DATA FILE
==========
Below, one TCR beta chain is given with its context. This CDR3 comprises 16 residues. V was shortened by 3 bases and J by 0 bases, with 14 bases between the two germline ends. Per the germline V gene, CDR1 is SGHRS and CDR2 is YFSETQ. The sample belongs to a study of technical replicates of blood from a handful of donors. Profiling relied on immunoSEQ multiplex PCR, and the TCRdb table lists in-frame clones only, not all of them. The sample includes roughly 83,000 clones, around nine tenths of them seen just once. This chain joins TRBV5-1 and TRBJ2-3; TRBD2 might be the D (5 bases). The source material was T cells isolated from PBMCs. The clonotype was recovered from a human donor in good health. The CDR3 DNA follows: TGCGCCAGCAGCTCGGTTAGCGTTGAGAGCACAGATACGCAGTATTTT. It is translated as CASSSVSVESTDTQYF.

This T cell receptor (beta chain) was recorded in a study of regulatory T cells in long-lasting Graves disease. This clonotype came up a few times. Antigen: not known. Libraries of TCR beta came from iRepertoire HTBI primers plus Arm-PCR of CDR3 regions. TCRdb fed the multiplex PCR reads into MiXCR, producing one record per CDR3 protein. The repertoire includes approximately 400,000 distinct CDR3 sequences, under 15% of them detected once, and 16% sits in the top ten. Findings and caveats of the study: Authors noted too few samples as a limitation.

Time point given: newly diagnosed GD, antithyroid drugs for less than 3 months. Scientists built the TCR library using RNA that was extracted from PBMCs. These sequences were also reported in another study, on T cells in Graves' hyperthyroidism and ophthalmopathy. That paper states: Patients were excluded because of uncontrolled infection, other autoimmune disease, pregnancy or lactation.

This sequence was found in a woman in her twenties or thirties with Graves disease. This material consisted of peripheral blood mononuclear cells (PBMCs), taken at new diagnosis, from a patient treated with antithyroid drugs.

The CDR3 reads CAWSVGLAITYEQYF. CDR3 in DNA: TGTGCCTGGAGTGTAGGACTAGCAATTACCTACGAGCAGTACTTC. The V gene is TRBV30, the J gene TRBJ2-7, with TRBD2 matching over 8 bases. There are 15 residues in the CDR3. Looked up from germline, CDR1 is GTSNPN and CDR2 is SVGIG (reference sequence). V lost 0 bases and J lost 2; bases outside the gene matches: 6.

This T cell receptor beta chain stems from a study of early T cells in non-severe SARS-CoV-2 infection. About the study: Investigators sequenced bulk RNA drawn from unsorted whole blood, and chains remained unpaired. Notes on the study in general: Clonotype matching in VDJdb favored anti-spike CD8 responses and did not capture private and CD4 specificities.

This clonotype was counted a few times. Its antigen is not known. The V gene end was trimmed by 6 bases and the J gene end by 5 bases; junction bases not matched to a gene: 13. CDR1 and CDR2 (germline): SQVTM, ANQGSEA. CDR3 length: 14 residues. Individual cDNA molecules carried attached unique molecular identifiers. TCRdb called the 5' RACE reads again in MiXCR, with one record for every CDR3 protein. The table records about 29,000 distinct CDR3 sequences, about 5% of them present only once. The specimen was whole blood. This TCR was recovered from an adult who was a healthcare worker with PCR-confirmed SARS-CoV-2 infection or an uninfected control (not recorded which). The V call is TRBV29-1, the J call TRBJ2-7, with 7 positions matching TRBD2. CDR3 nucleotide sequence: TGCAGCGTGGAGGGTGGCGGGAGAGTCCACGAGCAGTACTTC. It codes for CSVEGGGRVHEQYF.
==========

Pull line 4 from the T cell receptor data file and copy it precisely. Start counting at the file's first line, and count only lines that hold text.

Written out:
This sequence was found in a woman in her twenties or thirties with Graves disease. This material consisted of peripheral blood mononuclear cells (PBMCs), taken at new diagnosis, from a patient treated with antithyroid drugs.